FCKSYSTEMS makes this explicit, while also questioning the assumption in the word exploitation. Just as there are sex workers (most likely white and in a position to choose other employment should they wish; the example I have specifically in mind is Amy Cade, who talks about this in Sister, her collaboration with her sister Rosana) who embrace the work as a fulfilment of their own desire, so Ponyboys don't kiss and hold and snog and thrust and wrap lips around another's erect cock because we've paid money to watch them but because they want to and they can. I don't watch porn and never have by choice because no one has ever persuaded me that it won't be degrading or objectifying, but I watch Ponyboy Curtis and pay money to do so because this isn't porn, it's an argument about society. Even so, I feel a shiver of discomfort about how my dedication to watching this group is perceived in the wider world. It's definitely exacerbated by the fact that I'm old enough to be their collective mother.
A few days after the show finishes at the Yard, Andre tweets the following: “The pursuit of sexual pleasure as a means of relatedness rather than procreation can be understood as a profoundly anti-capitalist act”. It's in quote marks but he doesn't say where he's quoting from. I'm excited by this as a proposition, but the more I contemplate it, the more it strikes me that this is a homo-centric aggrandising of a kind of sex that I, as a cis straight woman, can never access. All sex carries the possibility or threat of procreation for me. I also wonder if the person being quoted has ever asked a woman what sex as a defined means of procreation is actually like for her: in my experience it's pretty demoralising.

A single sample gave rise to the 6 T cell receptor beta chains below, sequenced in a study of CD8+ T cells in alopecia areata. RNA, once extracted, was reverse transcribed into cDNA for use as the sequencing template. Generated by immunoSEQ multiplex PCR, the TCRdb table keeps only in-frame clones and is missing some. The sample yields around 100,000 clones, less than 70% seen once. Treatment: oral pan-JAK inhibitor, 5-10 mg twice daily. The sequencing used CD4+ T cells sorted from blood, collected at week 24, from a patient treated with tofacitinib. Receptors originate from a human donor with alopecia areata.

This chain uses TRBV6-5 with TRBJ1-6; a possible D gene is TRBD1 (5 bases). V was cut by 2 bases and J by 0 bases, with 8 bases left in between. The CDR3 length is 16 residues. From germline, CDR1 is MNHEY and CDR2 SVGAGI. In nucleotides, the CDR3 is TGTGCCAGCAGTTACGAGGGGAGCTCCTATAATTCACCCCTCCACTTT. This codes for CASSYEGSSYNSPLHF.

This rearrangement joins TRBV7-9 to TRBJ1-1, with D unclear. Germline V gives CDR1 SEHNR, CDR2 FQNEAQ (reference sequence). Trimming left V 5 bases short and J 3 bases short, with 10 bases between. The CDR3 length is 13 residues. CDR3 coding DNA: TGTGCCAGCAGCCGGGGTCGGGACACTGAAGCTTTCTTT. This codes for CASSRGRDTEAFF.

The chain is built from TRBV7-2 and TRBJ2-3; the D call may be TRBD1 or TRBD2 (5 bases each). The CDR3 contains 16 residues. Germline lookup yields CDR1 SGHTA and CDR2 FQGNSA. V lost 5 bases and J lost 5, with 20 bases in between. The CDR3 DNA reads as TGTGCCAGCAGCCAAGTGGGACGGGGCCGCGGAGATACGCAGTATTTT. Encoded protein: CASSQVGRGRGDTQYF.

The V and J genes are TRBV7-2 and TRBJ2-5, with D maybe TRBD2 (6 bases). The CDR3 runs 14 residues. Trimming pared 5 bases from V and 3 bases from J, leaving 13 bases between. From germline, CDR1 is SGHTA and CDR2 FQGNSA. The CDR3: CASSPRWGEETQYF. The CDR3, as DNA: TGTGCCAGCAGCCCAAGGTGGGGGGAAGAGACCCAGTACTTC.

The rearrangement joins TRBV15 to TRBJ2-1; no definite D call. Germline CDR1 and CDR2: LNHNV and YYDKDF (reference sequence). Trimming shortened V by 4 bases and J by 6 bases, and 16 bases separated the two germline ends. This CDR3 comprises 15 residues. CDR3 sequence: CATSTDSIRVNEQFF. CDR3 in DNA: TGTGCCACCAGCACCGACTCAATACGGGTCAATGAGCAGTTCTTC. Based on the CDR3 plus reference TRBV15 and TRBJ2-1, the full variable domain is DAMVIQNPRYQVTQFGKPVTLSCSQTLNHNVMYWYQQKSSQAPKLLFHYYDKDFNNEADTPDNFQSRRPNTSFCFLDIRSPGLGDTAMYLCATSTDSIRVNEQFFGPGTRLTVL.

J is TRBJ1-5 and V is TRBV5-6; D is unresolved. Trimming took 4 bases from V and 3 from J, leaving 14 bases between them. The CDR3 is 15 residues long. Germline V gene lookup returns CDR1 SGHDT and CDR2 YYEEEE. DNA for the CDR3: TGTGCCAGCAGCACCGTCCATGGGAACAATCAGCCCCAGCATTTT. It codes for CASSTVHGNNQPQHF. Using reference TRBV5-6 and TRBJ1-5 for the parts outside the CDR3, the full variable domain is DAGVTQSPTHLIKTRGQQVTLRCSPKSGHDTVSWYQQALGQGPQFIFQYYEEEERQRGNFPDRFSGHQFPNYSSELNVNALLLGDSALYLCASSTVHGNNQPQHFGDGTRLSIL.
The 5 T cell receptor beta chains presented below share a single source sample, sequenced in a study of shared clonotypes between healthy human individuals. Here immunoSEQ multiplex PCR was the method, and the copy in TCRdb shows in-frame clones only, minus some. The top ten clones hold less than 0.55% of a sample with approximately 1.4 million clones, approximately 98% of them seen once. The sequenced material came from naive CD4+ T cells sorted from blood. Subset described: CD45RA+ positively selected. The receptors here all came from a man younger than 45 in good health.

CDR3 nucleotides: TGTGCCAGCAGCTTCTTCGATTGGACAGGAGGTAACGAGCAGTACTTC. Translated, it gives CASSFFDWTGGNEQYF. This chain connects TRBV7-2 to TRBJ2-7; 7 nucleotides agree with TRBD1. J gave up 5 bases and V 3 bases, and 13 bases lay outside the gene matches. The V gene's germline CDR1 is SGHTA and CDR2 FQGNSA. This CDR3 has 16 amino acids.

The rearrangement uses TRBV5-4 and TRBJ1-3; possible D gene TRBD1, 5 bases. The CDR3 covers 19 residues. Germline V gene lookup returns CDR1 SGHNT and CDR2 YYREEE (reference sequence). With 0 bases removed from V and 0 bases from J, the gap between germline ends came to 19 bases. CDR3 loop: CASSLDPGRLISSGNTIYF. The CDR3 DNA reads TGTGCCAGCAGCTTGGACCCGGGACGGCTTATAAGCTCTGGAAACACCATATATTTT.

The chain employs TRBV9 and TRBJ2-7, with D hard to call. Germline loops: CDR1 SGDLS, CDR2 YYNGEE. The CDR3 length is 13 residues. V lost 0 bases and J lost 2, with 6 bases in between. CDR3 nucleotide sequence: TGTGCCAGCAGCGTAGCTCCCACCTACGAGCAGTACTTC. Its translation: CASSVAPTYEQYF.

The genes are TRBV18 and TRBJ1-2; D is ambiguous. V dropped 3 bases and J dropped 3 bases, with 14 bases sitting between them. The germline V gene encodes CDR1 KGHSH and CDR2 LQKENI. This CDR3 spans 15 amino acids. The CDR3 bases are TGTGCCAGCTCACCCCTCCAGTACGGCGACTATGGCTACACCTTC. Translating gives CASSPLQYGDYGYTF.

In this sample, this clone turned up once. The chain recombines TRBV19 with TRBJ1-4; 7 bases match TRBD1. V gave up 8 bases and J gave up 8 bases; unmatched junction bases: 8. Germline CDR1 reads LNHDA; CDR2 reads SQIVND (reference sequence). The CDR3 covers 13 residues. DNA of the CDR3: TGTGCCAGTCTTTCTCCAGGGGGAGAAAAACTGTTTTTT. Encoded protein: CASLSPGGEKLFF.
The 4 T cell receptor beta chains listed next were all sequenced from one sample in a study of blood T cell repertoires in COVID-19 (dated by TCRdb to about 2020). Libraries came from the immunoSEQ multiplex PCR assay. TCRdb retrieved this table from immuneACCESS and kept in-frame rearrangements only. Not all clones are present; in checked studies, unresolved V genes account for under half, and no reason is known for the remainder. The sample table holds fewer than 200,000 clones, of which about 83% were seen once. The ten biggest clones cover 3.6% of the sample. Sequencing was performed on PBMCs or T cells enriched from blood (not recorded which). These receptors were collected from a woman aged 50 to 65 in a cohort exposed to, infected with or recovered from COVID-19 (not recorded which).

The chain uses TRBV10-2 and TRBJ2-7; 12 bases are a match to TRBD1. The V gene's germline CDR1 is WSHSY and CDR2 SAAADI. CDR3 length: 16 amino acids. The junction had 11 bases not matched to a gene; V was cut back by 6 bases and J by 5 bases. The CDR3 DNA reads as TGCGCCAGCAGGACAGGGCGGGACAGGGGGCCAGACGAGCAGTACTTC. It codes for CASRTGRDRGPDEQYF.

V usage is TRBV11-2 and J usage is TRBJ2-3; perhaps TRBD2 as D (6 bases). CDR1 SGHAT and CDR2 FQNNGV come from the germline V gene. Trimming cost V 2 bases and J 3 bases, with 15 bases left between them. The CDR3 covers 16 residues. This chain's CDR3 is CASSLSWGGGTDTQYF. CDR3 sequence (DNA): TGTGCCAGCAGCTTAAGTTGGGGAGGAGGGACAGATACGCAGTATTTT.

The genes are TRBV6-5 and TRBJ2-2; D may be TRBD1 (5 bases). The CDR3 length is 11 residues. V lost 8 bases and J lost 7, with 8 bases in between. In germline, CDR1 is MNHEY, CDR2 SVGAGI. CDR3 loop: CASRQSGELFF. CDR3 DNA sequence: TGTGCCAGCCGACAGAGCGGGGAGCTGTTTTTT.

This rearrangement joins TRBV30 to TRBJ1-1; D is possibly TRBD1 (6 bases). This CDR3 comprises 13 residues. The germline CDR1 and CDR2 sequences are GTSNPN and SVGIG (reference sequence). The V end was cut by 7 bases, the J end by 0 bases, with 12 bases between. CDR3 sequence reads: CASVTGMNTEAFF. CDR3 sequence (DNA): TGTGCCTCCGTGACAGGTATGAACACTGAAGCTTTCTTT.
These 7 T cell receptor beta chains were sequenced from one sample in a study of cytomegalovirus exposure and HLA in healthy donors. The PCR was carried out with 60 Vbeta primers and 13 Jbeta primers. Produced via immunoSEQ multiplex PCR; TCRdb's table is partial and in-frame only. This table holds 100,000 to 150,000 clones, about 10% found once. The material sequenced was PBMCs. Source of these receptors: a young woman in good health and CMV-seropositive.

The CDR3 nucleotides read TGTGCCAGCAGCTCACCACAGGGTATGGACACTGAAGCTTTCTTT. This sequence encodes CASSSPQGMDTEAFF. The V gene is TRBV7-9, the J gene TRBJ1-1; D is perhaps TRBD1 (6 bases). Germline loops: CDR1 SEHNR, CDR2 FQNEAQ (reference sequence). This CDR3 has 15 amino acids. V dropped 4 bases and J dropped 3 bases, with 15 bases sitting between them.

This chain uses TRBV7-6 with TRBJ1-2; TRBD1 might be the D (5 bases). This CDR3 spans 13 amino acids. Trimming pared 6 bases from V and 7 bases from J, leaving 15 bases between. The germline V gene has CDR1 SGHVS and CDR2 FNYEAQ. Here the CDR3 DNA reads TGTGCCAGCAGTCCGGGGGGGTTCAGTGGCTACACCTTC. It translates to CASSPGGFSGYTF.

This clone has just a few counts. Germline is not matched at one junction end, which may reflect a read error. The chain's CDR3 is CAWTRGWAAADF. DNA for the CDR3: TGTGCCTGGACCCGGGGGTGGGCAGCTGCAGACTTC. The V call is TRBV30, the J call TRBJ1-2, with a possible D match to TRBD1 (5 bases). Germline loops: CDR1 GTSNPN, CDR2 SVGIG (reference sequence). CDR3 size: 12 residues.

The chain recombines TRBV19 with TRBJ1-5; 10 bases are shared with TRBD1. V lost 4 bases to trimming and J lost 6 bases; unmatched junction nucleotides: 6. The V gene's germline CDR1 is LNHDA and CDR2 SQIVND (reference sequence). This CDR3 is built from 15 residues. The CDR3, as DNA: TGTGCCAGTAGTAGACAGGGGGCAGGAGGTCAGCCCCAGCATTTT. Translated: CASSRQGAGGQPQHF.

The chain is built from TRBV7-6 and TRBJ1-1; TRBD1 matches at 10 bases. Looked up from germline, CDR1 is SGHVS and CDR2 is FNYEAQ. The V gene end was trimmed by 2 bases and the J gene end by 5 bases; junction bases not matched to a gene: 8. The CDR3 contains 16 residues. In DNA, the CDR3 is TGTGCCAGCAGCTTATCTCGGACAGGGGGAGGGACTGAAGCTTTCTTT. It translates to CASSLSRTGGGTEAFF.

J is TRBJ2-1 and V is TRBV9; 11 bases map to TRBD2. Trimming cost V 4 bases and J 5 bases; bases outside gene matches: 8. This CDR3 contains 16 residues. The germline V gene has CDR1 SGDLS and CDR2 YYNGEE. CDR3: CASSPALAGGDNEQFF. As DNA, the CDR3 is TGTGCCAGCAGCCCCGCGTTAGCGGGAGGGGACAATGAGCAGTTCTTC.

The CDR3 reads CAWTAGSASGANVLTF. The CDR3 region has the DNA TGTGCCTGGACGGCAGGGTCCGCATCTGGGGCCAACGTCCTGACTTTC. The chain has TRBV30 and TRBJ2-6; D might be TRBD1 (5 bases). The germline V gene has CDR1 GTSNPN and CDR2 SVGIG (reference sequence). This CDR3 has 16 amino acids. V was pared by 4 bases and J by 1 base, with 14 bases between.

In the Thursday performance, one of the new Ponyboys – I don't know his name (status as Chris Goode know-it-all instantly downgraded to AA) – crouches on the floor and wanks. I don't see how this begins, I catch him in my peripheral vision at the moment that he sticks a finger up his anus while the other hand continues to pump. I've seen this before, on another concrete floor, in Jonny's bedsit: it happened during The Infancy Gospel of Pseudo-Belladonna, the final piece Chris and Jonny made together as the collaboration Action one19, I can't remember what Chris was doing but Jonny was wanking and it took him a really long time to come. My thought at the time was: my god, so much work. So much energy and effort required for a little spurt of sperm. I have the same thought watching the Ponyboy do it. The work you're putting into this. The work.
On Saturday night it doesn't happen and I wonder if I dreamed it.
I'm fascinated by how much Griffyn and Paul's bodies are like that of my son Ben's. Ben is seven, wiry, bones protruding at shoulders and knees; he eats well but that's his physique, lean and taut. When he was a smaller child it terrified me how easily I could snap him; now he's almost too heavy to carry what awes me is his capacity for strength. Apparently little boys experience a surge of testosterone at just Ben's age: it makes them suddenly interested in fighting (check), wrestling (check), waving sticks around like swords (check), all things he didn't do much before now. I look at Griffyn and Paul's bodies and wonder how I would feel if Ben walked into the room, his tiny, fragile, powerful body naked and shining alongside theirs. If I would give permission for that. What I would be giving permission to. How that permission might be condemned or understood.